National Maternity Hospital must be publicly owned

Ivana Bacik TD
03 May 2022
  • Bacik sought commitment from Taoiseach last week that final documents would be brought to Oireachtas before Cabinet sign off.
  • Oireachtas Health Committee should scrutinise deal before Government proceeds further.
  • Hospital must be publicly owned and built on public land.

With Cabinet due this week to approve the terms of the deal with the St Vincent’s Hospital group for the relocation of the National Maternity Hospital, Labour Party Leader Ivana Bacik has raised again her long standing concerns about the terms of the agreement, the need for full transparency and scrutiny, and Labour’s call for a publicly owned site and hospital.

Deputy Bacik said:

“We need clarity and transparency about the terms of the governance deal for the National Maternity hospital; we need to ensure effective scrutiny of the formula of words being used to guarantee the future of women’s reproductive healthcare, and crucially we also need an assurance that this will be a State owned hospital on public land.

“Our concerns about the independence, ownership and governance of the new National Maternity Hospital must be addressed. Before any final deal is approved, the Cabinet should refer the terms to the Oireachtas Health Committee for proper scrutiny.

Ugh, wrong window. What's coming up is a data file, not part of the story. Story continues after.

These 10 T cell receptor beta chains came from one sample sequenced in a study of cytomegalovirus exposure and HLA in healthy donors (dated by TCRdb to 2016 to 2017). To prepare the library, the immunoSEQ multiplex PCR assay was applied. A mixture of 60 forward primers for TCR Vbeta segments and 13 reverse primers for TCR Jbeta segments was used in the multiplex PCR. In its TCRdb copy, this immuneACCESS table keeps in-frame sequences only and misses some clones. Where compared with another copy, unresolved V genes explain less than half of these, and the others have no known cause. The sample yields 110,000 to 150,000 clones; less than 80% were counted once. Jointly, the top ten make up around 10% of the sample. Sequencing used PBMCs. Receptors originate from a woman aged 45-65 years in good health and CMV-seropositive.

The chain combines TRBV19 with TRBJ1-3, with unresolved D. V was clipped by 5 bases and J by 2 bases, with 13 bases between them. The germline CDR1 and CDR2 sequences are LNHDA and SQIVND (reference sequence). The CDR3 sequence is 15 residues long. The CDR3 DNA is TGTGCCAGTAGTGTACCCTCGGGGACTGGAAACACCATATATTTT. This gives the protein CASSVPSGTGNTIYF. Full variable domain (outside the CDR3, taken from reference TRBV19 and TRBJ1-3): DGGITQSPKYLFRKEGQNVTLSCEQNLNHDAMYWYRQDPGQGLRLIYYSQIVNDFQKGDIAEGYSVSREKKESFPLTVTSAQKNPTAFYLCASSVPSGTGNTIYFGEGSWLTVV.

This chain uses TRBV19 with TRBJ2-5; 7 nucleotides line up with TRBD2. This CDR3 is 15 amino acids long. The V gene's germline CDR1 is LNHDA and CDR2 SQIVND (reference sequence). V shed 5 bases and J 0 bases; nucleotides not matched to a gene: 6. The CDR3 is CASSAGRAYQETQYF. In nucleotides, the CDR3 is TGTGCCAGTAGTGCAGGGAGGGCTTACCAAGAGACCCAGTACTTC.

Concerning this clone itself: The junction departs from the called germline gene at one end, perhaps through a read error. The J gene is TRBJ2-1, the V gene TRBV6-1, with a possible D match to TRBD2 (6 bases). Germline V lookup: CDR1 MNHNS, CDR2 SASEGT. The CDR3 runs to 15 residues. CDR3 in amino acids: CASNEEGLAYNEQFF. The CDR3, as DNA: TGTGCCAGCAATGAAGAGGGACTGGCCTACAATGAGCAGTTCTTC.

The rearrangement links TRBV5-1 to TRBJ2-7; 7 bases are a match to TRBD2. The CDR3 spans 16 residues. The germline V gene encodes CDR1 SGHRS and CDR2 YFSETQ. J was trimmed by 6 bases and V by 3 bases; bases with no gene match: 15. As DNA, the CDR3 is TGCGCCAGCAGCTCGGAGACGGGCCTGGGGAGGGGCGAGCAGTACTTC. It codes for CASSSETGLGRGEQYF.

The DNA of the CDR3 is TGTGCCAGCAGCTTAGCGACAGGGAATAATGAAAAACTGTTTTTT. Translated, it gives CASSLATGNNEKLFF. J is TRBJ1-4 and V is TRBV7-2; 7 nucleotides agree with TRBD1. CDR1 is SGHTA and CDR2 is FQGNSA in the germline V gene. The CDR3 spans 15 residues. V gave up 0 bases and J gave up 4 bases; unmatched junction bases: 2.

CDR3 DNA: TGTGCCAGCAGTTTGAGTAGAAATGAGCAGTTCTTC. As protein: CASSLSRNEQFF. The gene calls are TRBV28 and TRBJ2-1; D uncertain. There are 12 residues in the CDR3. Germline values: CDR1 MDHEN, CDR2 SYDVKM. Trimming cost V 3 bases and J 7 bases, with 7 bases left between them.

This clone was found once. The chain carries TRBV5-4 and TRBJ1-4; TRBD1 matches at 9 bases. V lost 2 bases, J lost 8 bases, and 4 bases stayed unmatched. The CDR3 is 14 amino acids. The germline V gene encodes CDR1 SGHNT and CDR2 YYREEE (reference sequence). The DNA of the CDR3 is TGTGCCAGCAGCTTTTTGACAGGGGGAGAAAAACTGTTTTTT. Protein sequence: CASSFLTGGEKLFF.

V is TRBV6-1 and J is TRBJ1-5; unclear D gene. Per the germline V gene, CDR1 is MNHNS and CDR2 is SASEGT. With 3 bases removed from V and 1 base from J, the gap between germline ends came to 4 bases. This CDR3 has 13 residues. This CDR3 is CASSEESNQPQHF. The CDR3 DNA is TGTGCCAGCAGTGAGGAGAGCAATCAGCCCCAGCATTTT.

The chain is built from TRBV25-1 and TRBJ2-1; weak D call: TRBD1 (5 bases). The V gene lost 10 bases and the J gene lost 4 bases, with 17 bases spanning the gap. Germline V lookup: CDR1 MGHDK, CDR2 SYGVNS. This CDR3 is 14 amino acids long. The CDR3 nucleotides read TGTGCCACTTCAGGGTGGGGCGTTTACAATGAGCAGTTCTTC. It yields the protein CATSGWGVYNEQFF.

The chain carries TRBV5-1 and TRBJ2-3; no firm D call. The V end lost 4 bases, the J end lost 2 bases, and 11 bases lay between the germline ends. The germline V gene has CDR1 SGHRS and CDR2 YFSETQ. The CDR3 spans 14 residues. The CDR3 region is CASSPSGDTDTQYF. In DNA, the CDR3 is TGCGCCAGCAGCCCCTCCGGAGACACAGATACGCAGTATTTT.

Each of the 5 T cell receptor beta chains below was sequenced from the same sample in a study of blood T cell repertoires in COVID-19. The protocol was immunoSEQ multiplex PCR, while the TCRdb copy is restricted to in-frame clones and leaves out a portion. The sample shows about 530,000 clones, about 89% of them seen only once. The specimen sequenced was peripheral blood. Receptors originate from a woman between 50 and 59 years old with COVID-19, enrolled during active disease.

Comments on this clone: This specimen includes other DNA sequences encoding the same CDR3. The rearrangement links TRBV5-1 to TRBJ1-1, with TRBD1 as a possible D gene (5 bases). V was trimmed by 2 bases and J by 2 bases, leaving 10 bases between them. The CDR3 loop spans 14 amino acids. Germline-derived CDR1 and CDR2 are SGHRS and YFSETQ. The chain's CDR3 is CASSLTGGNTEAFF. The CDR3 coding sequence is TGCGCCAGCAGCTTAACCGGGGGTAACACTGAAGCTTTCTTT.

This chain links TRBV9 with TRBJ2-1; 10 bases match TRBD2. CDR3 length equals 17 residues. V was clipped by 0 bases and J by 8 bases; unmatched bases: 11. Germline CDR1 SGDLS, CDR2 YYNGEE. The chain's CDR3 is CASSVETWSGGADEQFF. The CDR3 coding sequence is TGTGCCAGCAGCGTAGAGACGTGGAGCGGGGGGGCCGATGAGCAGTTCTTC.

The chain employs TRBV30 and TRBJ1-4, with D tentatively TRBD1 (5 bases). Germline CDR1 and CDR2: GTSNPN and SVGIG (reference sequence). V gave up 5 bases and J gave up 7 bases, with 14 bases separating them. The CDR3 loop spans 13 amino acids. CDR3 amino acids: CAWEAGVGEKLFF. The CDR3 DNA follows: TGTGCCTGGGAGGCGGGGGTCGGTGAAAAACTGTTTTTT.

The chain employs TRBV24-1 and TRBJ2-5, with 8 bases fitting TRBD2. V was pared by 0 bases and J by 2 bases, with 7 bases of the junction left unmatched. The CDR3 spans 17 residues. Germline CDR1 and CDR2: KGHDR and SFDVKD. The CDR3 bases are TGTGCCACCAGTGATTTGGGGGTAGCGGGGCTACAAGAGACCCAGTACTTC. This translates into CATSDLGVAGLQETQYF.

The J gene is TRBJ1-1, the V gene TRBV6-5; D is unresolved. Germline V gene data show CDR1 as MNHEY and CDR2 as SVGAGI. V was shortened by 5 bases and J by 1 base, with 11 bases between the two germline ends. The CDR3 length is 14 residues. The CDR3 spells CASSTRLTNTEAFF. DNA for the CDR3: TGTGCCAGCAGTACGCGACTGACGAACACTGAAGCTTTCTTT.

“While the HSE board has approved the legal framework and constitution of the new hospital, it is significant that two members of the board dissented from that decision due to unresolved concerns regarding legal ownership of the site and building, and the governance and control of the proposed new maternity hospital.

“Dr. Peter Boylan has also raised concerns that the term “clinically appropriate” will be used in the National Maternity Hospital designated activity company document to qualify the obligation to provide all medical treatment to women, including abortion services.

“Further questions about the conditions attached to the new St Vincent’s Holdings following the transfer of land from the Religious Sisters of Charity must also be addressed.

“We need to ensure there is a commitment that all the necessary treatments that women require for our reproductive healthcare will be met in the new hospital and that there will be no qualifying words which might restrict the availability of necessary medical treatments in the hospital.

“As women across the world await the decision of the US Supreme Court on the rolling back of abortion rights in the United States, it is not acceptable that there would be any legal concerns in Ireland about our plans for a new flagship national maternity hospital.

“Since 2017, the Labour Party has been raising our concerns about the proposed governance model for the relocated National Maternity Hospital. We have consistently called for the site to be transferred into public ownership and/or purchased through a CPO.

“We all accept the need for a new maternity hospital; but with the massive level of the state investment involved, it is essential that we get this right – in order to safeguard access for women’s reproductive rights, rights which so many of us spent decades campaigning to see brought into law.”

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